Where Do Memories Hide?

| January 21, 2014 | 0 Comments

The human brain is a mystery, at least to me. I’m perfectly content to believe the oft-cited “statistic” that we only use ten percent of our gray matter, in spite of its inaccuracy. This is comforting to me for the same reasons I’m glad we haven’t explored the whole ocean—would reading a book be any fun if we knew the ending going into it?

Blissful ignorance aside and accepted, I do sometimes wonder how my neural pathways become so hidden, overgrown vines hiding their dusty gravel from casual passerby. I haven’t been on this planet nearly long enough to bury thoughts, feelings, and opinions as carefully or whimsically as I have, and yet, it seems like every day a smell or sight will trigger something I’ve long since forgotten.

For instance, the origins of my recent fascination with basketball are not, as previously believed, the result of my dating someone who is into basketball; those roots stretch waaaaay back to the tiny brown house I grew up in, seven moves and a practical lifetime ago, where I would sit up with my mom and dad watching the Chicago Bulls, enamored with the many hues of Dennis Rodman’s hair and how quickly those massive men moved the little orange ball back and forth. The shirt my mother sometimes still sleeps in, that I steal when I’m feeling brave, is from the Lithuanian National Basketball team of yesteryear.

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photo credit: illuminaut via photopin cc

They’re like puzzle pieces, these discoveries, but if I ever had the box it’s long since lost and I’m not sure exactly what it is I’m creating.

Another one: when I was in elementary school and junior high, I spent every afternoon the sun was out (and sometimes, even braved the rain) jumping on the trampoline in my backyard. For a few years, there were two—the new one, with the safety enclosure, and the old hand-me-down from my cousins that I wasn’t really supposed to be on but with much stretchier springs. I spent several years fully convinced I was going to be a professional trampolinist, if such a thing existed, and the first time I landed a backflip was the most exciting and terrifying moment in my short life. A cheerleader friend once shared her back handspring secrets, but I was always too afraid to put them to the test. These memories escaped me until pre-Christmas claustrophobic ennui catapulted me off of a couch and into my yard, where without thought I clambered onto the (now definitely unsafe) black elastic and remembered how it feels to fly.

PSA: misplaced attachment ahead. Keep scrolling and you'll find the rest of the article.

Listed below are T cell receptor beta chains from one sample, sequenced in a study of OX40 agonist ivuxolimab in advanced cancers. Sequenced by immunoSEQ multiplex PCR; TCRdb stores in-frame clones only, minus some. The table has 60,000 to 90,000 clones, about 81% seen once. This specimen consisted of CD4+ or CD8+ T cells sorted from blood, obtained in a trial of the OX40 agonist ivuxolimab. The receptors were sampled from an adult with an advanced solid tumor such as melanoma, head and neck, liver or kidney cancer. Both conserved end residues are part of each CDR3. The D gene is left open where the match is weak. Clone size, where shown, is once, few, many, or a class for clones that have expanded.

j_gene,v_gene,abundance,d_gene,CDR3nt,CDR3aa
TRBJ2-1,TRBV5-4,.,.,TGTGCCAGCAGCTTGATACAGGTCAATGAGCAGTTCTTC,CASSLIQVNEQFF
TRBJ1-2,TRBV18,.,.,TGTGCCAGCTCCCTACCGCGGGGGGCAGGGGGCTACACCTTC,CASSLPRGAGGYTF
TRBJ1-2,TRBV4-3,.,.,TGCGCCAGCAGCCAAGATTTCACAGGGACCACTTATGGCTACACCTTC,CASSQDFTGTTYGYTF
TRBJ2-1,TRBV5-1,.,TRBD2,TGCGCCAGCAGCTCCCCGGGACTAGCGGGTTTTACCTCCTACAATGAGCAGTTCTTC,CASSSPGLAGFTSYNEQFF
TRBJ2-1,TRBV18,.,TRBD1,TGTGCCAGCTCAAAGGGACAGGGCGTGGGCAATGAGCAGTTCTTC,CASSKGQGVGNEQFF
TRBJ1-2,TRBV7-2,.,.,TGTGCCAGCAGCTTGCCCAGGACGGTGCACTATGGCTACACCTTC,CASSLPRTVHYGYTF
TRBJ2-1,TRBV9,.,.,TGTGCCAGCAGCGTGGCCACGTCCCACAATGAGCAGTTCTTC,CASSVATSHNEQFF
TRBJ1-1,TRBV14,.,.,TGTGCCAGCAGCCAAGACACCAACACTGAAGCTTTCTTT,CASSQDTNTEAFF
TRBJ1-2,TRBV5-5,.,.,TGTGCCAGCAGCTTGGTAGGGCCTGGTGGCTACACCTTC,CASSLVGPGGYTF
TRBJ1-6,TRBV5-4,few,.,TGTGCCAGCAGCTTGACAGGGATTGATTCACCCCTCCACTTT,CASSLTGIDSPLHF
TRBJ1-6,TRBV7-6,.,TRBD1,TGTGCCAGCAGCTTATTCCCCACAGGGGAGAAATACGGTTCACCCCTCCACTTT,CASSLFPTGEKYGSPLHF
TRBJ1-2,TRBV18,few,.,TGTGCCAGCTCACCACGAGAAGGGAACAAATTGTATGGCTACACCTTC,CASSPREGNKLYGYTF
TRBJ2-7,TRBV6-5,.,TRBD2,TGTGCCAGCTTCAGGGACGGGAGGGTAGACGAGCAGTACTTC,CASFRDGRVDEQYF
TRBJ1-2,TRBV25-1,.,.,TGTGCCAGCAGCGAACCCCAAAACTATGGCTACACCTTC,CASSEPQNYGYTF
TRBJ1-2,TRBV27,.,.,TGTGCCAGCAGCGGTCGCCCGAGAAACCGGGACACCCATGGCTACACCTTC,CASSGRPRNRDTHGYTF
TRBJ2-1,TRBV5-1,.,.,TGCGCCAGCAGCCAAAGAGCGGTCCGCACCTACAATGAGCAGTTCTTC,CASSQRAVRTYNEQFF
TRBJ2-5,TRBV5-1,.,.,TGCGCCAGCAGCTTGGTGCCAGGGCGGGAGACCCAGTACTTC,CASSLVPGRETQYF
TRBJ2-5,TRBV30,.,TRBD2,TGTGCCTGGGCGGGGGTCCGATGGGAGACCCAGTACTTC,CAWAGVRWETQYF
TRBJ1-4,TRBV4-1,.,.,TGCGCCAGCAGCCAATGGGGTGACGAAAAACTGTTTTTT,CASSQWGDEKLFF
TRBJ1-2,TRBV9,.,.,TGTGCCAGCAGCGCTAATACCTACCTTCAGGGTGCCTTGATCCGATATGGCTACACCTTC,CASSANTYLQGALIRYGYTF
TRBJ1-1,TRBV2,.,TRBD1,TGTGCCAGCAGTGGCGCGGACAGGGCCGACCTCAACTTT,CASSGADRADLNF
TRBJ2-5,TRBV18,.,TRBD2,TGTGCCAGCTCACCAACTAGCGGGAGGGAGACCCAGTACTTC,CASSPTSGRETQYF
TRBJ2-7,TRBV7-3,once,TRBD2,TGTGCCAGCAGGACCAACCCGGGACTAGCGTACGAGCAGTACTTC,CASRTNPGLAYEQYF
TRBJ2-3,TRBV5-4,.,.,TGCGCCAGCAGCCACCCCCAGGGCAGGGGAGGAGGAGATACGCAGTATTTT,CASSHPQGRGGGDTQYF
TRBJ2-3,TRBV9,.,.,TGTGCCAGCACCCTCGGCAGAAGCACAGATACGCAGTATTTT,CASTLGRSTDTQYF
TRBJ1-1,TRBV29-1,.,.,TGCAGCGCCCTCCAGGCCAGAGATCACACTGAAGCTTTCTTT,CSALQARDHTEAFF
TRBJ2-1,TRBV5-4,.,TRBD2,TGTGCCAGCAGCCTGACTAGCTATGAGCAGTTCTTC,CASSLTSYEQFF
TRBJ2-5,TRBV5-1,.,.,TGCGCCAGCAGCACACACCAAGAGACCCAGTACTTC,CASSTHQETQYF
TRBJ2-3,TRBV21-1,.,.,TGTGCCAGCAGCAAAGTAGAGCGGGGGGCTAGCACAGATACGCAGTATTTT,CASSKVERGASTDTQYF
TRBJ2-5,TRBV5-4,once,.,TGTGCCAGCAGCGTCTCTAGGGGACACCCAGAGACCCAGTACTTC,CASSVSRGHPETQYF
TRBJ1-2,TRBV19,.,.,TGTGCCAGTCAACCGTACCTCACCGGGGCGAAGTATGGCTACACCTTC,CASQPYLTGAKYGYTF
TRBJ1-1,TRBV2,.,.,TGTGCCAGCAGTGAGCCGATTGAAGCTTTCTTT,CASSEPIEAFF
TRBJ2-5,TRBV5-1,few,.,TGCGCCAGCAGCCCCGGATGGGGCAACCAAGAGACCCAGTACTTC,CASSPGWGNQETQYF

For someone who has spent most of her sentient life documenting everything with a Harriet-the-Spy like fervor, from the daily minutiae to plans for world domination and everything in-between, it’s weird how much I forget. One of the darker things I’ve ever said, when an ex asked me why I write, was “in case I die in childbirth so my daughter or son will know what their mother was like.”

So maybe that’s where all my memories are hidden—in-between the lines, scrawled onto airplane napkins or doodled onto post-it notes that lie, crumpled and forgotten, in the bottoms of purses I haven’t carried in years. Maybe writing feels so cathartic because in putting pen to paper, I literally let things go, transfer bits of my soul onto some other surface, like a Horcrux but without the black magic.

My words are like breadcrumbs, leading me back to myself, especially the parts I might have forgotten.

 

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Category: Art and Literature, featured, Philosophy and Religion

Rhiannon Pabich

About the Author ()

Rhiannon was once asked to write a "bland, professional bio" and she failed miserably. She is, however, good at some things, which include yelling in hockey arenas, explaining the importance of comprehensive sex ed, and pursuing adventures. The journalism major hails from the deep south and, on a good day, enjoys scintillating conversation and copious amounts of caffeine. On a bad day, she enjoys sarcasm-laden conversation and obscene amounts of caffeine (but really, isn't every day a good one?). She likes playing with paint, crying happy tears, red balloons, and you.

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